Knotting Shuttle Review

knotting shuttle

One of my new knotting shuttles from Smiling Fox Forge.

It seems so funny — I really never thought I would get into embroidery, yet I’m constantly considering even the simplest designs I can do quickly when I start working on a new project.

I’ve been purchasing embroidery supplies, and now I’ve added another.

What is knotting?

Knotting came before tatting, and is actually different.  They both use similar shuttles, but the shuttles for knotting tend to be bigger (about 4-6 inches).

You take your thread or cord, wrap it around the shuttle, and then you knot the thread to create texture.  You then take the knotted thread and attach it — called couching — onto embroidery.  It’s great for outlining or filling in spaces.

Smiling Fox Forge

I was looking around to see who had a larger shuttle, but most seemed to be too small.  My husband, Christopher, did a search and found Smiling Fox Forge.  They list their shuttles as being about 4 inches.  I had never used them before, but I figured why not?

Their ordering process was different.  They do offer PayPal, but I don’t use that service.  They also take credit cards and money orders, but you have to wait until they contact you with the shipping added to the total.

There were a few emails that let me know my order had been placed, and this is what was going to happen next, so you’re not left out of the loop.

I had ordered Sunday, and early Monday morning I received the email for the shipping total as well as the PayPal email if I wanted to use that service. I gave them a call to let them know I wanted to use an alternate payment, and I got a very nice lady on the phone.

I’ll be honest, I was a little nervous about this system — I am usually nervous when I first try out a new company, much less a different type of ordering process — but the lady on the phone was so nice and thorough that I got over my nerves.  In fact, she sounded so nice I was disappointed that I live in entirely the wrong area for 18th century, and will never get to attend events and meet some of these suppliers in person.  Oooh, what fun that must be to be able to shop and see some of these items in person. Talk about a shopping spree!

Anyway, she told me that I would receive my shuttles in two to three days.  They were shipped on Monday, and I received them Wednesday.  Since the shuttles are so small, they were carefully wrapped in bubble wrap and shipped in one of the smaller, sturdy Priority Mail boxes.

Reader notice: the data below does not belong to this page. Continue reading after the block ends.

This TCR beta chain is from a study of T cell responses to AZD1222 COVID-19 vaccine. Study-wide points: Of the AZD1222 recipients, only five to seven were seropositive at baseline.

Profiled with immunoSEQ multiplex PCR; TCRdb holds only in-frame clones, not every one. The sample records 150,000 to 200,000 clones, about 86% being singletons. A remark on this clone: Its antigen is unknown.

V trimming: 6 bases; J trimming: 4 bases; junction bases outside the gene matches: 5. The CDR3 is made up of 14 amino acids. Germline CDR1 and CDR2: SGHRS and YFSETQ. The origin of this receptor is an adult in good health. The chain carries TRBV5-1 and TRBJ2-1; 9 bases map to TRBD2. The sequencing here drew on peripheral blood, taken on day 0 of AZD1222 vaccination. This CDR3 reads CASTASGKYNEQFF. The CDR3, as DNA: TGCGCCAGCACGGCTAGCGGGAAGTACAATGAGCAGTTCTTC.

The shuttles

I ordered two shuttles, just in case I needed a second.  A friend might want to try it with me, or I might need to change projects without unwinding and putting new thread on.  Plus, who knows if one might break or get lost.

The shuttles are bone, and each one is different.  One has a few darker markings in the coloring, as well as a little bit of a notch in the edge that might catch the thread if I’m not careful.  The other is slightly longer (both are around four inches long), but one end seems a little more pinched together (see photo below).

They feel very nice in my hand, and although they’re still a little smaller than I would have liked to try, I think they’ll work nicely.

Knotting practice

I’ve already started trying to get used to knotting and figuring out a project to use knotted thread on.  I think the obvious choice would be to do an embroidered work bag.  The shuttle is held in the right hand, and a bag would be tied around the left wrist to put the knotted thread into.  It would also be nice to keep everything together when I’m not knotting.

I am practicing with some DMC cotton floss that I had sitting around.  I don’t think that is what I would normally use, so I will be getting something a little nicer.  I read on one website that crochet thread was recommended.  I’ll look around and see what stands out.  I’ve actually never tried couching before, so I’m not sure what will be best on the embroidery itself.  More research!

Something to do at events

Women in the 18th century would work on knotting often.  It showed off the wrists and hands in an attractive way.  It was almost used as an accessory, like a fan.

I also considered it because there will be times at events where I would love to work on something, but it might be too dark for me to work on embroidery or hand sewing.  Knotting might be just the thing for me, and there is less to haul around.  Plus, as I mentioned, it is an accessory and accessories really add to the costume 😀

Another good purchase for me!

I’m glad I decided to buy another embroidery tool.  I’m sure I’ll still need some practice, which seems funny when you consider it’s just knotting thread, but I want to make sure my spacing is nice and even.

I would also order again from Smiling Fox Forge.  I’m very pleased with the service and my shuttles.

Knotting shuttles

It might be hard to see the color differences in these bone knotting shuttles. They're right around 4 inches long.

knotting shuttles

You might be able to just make out the slight difference on the bottom end of the shuttle on the right. I haven't used this shuttle yet, but I doubt it will be too much trouble. I had wanted to use the largest shuttle I could find, but these do feel very nice in my hand so far.

knotting shuttle

Practicing with cotton embroidery floss. I will probably try to find something a little nicer to use for knotting and couching onto embroidery. It's fun to practice and think of what to use it on, though!

About Cynthia Griffith

I have way too many interests and hobbies, and continually cycle through them -- paying attention to some, while others wait for when I can get around to them again. My main interests are sewing and costuming (I enjoy historical clothing, such as 18th and 19th century, as well as fantasy costumes like elves and hopefully someday even dwarves), as well as getting back to art by drawing fan art of Thorin Oakenshield and Company. My husband Christopher and I spend a lot of time together, enjoying the outdoors and shared hobbies such as juggling. This blog and website is my way to share what I'm up to with friends and family.